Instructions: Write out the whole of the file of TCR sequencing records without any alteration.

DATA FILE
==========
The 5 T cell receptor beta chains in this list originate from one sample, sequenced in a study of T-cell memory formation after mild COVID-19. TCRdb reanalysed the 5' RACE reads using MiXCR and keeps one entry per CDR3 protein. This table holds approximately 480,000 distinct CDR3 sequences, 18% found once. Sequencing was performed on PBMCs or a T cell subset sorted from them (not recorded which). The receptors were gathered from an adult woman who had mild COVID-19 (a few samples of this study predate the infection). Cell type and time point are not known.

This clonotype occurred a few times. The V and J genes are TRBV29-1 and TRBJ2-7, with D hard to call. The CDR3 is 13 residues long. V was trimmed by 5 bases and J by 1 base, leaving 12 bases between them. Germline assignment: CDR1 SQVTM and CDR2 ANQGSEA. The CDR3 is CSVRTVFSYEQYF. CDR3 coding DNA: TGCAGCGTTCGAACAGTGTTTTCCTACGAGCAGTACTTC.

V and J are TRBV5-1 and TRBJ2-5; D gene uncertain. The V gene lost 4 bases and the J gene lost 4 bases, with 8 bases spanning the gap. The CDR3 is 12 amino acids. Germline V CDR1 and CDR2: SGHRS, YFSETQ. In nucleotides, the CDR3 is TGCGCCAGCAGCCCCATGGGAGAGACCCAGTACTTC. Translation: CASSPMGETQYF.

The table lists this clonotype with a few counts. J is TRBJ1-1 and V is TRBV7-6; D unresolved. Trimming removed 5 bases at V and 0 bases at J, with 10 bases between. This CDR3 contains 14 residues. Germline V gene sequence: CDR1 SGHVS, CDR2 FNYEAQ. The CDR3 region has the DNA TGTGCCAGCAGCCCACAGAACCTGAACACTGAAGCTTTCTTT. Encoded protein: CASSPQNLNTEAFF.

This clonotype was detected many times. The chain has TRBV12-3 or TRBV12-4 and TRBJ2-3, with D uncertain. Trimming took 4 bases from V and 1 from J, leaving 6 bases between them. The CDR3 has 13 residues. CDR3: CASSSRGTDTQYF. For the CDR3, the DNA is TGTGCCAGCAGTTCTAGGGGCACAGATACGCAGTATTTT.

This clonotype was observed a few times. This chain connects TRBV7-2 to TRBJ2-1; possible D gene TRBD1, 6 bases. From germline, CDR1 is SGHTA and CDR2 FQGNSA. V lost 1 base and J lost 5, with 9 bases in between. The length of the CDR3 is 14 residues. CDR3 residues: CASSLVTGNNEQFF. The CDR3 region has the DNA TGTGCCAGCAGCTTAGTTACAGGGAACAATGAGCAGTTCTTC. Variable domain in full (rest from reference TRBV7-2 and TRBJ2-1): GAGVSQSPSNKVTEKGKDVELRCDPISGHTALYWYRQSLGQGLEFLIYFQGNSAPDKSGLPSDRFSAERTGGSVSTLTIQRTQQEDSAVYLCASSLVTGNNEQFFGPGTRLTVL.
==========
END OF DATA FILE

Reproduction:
The 5 T cell receptor beta chains in this list originate from one sample, sequenced in a study of T-cell memory formation after mild COVID-19. TCRdb reanalysed the 5' RACE reads using MiXCR and keeps one entry per CDR3 protein. This table holds approximately 480,000 distinct CDR3 sequences, 18% found once. Sequencing was performed on PBMCs or a T cell subset sorted from them (not recorded which). The receptors were gathered from an adult woman who had mild COVID-19 (a few samples of this study predate the infection). Cell type and time point are not known.

This clonotype occurred a few times. The V and J genes are TRBV29-1 and TRBJ2-7, with D hard to call. The CDR3 is 13 residues long. V was trimmed by 5 bases and J by 1 base, leaving 12 bases between them. Germline assignment: CDR1 SQVTM and CDR2 ANQGSEA. The CDR3 is CSVRTVFSYEQYF. CDR3 coding DNA: TGCAGCGTTCGAACAGTGTTTTCCTACGAGCAGTACTTC.

V and J are TRBV5-1 and TRBJ2-5; D gene uncertain. The V gene lost 4 bases and the J gene lost 4 bases, with 8 bases spanning the gap. The CDR3 is 12 amino acids. Germline V CDR1 and CDR2: SGHRS, YFSETQ. In nucleotides, the CDR3 is TGCGCCAGCAGCCCCATGGGAGAGACCCAGTACTTC. Translation: CASSPMGETQYF.

The table lists this clonotype with a few counts. J is TRBJ1-1 and V is TRBV7-6; D unresolved. Trimming removed 5 bases at V and 0 bases at J, with 10 bases between. This CDR3 contains 14 residues. Germline V gene sequence: CDR1 SGHVS, CDR2 FNYEAQ. The CDR3 region has the DNA TGTGCCAGCAGCCCACAGAACCTGAACACTGAAGCTTTCTTT. Encoded protein: CASSPQNLNTEAFF.

This clonotype was detected many times. The chain has TRBV12-3 or TRBV12-4 and TRBJ2-3, with D uncertain. Trimming took 4 bases from V and 1 from J, leaving 6 bases between them. The CDR3 has 13 residues. CDR3: CASSSRGTDTQYF. For the CDR3, the DNA is TGTGCCAGCAGTTCTAGGGGCACAGATACGCAGTATTTT.

This clonotype was observed a few times. This chain connects TRBV7-2 to TRBJ2-1; possible D gene TRBD1, 6 bases. From germline, CDR1 is SGHTA and CDR2 FQGNSA. V lost 1 base and J lost 5, with 9 bases in between. The length of the CDR3 is 14 residues. CDR3 residues: CASSLVTGNNEQFF. The CDR3 region has the DNA TGTGCCAGCAGCTTAGTTACAGGGAACAATGAGCAGTTCTTC. Variable domain in full (rest from reference TRBV7-2 and TRBJ2-1): GAGVSQSPSNKVTEKGKDVELRCDPISGHTALYWYRQSLGQGLEFLIYFQGNSAPDKSGLPSDRFSAERTGGSVSTLTIQRTQQEDSAVYLCASSLVTGNNEQFFGPGTRLTVL.